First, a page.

Neil Harrison, editor of our sibling publication SA4x4, is no stranger to campers geared for off-road adventure. He recently hit the Wild Coast in Alu-Cab’s extra-cab camper based on an Isuzu KB, and returned a big fan of this layout.
The overlanding world is filled with tribes, and if you’re a newbie you’ll quickly learn it’s possible to join one of these tribes without even realising it.
You’ll be at a club meeting or parked near a trail when some omie will wander over, look at your rig and casually comment on the fact that you’ve fitted a rooftop tent. What you’ll soon realise is that in his mind, this simple purchase meant that you had joined his tribe (if he’s a rooftop man), or that you had joined the enemy tribe (if he’s a ground tenter). This might explain why he offered you a beer, or else scowled at you before ushering his womenfolk away to safety.
This is one of the reasons why I like Alu-Cab’s extra-cab camper: it’s almost an indefinable entity. It can’t be categorised as just another double-cab crowned with a brace of rooftop tents, nor is it a fully kitted SUV lugging around a huge trailer. The extra-cab camper doesn’t fit into any of our preordained tribes.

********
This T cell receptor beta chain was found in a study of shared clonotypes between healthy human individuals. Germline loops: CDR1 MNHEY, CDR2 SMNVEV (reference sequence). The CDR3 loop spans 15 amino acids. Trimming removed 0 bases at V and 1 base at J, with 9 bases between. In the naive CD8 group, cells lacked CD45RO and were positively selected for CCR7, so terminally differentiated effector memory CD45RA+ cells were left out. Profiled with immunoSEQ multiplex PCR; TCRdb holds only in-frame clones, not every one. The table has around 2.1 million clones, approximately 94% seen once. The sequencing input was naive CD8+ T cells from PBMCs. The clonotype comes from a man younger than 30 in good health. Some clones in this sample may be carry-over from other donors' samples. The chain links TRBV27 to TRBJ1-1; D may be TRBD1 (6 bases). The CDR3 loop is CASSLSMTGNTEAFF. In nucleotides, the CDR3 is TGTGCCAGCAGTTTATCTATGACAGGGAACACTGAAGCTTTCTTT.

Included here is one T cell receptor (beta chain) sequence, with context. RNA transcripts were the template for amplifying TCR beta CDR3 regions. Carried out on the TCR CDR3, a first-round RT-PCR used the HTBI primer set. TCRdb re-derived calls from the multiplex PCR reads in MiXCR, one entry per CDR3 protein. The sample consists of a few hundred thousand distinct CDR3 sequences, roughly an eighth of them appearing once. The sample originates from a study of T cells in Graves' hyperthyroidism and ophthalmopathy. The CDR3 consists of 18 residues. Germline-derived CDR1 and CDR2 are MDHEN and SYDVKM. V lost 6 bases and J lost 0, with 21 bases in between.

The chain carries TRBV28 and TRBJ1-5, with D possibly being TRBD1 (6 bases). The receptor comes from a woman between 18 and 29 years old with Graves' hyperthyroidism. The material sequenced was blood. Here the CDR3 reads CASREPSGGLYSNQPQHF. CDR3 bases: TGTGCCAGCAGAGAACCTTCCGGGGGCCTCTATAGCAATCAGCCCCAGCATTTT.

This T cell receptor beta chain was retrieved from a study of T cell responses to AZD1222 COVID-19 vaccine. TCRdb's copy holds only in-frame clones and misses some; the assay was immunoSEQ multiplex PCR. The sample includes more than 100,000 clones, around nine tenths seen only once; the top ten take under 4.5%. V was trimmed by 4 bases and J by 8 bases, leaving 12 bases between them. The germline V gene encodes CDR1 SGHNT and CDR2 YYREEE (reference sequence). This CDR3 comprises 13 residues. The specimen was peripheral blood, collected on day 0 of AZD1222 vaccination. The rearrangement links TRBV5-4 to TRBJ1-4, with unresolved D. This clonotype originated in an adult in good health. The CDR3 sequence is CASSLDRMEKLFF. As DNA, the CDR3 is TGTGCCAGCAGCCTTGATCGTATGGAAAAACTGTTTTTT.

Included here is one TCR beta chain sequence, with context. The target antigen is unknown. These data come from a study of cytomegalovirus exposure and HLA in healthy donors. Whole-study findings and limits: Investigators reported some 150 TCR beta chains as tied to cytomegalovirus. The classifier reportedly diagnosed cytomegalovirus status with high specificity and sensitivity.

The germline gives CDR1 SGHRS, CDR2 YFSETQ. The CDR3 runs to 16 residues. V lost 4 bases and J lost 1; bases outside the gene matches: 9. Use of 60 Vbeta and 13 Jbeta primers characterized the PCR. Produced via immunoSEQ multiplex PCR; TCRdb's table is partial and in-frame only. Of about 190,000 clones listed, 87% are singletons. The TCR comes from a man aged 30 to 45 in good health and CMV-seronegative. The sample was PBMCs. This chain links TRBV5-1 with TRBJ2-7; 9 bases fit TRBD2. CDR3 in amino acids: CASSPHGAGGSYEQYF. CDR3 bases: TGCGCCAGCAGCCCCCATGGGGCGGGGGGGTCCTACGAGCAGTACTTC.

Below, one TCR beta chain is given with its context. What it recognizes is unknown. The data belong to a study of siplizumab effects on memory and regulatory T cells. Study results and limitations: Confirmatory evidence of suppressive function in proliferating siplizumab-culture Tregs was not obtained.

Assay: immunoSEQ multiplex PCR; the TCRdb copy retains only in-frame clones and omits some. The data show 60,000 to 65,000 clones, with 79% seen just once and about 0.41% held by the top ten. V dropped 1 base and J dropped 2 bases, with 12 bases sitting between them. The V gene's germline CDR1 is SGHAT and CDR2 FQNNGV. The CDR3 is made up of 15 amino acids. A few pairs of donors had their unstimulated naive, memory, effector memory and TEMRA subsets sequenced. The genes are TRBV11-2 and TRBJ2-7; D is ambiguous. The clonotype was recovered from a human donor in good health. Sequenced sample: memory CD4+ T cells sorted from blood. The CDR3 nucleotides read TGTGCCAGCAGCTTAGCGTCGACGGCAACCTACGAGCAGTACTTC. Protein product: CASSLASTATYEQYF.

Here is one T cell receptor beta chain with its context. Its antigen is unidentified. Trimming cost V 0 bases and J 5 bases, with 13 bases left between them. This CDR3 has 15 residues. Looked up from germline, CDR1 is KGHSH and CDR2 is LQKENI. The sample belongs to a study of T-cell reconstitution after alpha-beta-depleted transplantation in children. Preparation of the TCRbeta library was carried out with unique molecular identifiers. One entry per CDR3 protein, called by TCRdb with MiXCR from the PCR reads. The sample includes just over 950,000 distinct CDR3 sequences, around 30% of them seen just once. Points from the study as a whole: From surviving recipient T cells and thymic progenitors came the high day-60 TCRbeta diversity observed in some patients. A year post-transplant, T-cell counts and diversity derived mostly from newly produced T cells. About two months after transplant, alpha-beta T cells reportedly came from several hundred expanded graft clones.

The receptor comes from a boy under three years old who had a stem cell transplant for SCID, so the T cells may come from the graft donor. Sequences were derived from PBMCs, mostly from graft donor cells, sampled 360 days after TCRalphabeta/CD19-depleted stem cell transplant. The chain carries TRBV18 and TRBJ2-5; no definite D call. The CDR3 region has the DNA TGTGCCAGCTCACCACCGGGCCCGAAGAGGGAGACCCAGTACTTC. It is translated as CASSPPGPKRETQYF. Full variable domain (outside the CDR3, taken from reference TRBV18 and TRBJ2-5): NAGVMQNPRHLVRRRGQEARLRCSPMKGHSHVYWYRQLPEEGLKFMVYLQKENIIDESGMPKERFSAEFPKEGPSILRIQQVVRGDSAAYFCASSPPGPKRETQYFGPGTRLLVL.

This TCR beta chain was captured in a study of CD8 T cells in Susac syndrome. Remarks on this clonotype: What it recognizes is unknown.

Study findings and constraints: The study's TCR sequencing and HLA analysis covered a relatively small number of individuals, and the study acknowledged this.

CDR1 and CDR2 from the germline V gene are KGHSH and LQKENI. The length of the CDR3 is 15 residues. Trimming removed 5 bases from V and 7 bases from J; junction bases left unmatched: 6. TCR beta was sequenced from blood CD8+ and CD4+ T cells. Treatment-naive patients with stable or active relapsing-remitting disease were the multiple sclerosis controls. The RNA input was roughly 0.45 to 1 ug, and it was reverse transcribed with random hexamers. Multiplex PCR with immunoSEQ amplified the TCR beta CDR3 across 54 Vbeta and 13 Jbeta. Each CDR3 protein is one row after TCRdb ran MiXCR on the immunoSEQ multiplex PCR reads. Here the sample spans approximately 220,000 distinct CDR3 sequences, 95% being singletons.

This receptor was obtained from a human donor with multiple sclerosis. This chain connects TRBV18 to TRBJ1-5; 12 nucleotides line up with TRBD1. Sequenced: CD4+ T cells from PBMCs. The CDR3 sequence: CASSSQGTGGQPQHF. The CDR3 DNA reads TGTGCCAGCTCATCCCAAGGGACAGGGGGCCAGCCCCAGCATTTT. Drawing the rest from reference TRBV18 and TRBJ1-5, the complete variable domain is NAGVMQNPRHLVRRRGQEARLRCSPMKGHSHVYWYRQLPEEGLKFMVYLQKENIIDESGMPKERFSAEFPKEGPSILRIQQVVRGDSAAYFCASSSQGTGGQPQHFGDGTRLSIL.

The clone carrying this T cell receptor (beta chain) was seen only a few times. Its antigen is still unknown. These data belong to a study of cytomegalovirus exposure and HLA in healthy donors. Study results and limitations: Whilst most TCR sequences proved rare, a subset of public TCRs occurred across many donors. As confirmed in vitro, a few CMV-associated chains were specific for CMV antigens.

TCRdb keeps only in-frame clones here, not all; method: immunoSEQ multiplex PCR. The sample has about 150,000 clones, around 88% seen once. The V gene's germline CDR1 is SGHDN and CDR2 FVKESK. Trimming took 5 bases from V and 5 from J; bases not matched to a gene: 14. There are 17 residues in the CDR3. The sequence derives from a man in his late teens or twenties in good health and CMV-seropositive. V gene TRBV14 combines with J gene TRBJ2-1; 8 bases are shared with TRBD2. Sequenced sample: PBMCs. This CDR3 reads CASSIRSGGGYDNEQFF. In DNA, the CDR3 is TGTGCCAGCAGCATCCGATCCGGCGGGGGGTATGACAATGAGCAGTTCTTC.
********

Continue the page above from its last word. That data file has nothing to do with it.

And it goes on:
So why would you want such a vehicle? Well, let’s say you and your partner (remember, this camper is based on a two-seater bakkie) are keen to travel far and travel wild, but you’d also like to travel easily, without all the packing and unpacking associated with most overlanding rigs. You’d also like a level of comfort and convenience that’s a step up from rooftop tent camping. If that’s you, then this camper’s right up your alley, and you’re going to want to take notes.
Pros vs cons
With the extra cab you get a bigger cabin with more secure storage space than a single-cab, as well as more load bay space and load-carrying ability than a double-cab. Plus, of course, there’s the fact that the vehicle shares the same mechanicals as its single- and double-cab siblings, so parts and service should be fairly easy to come by…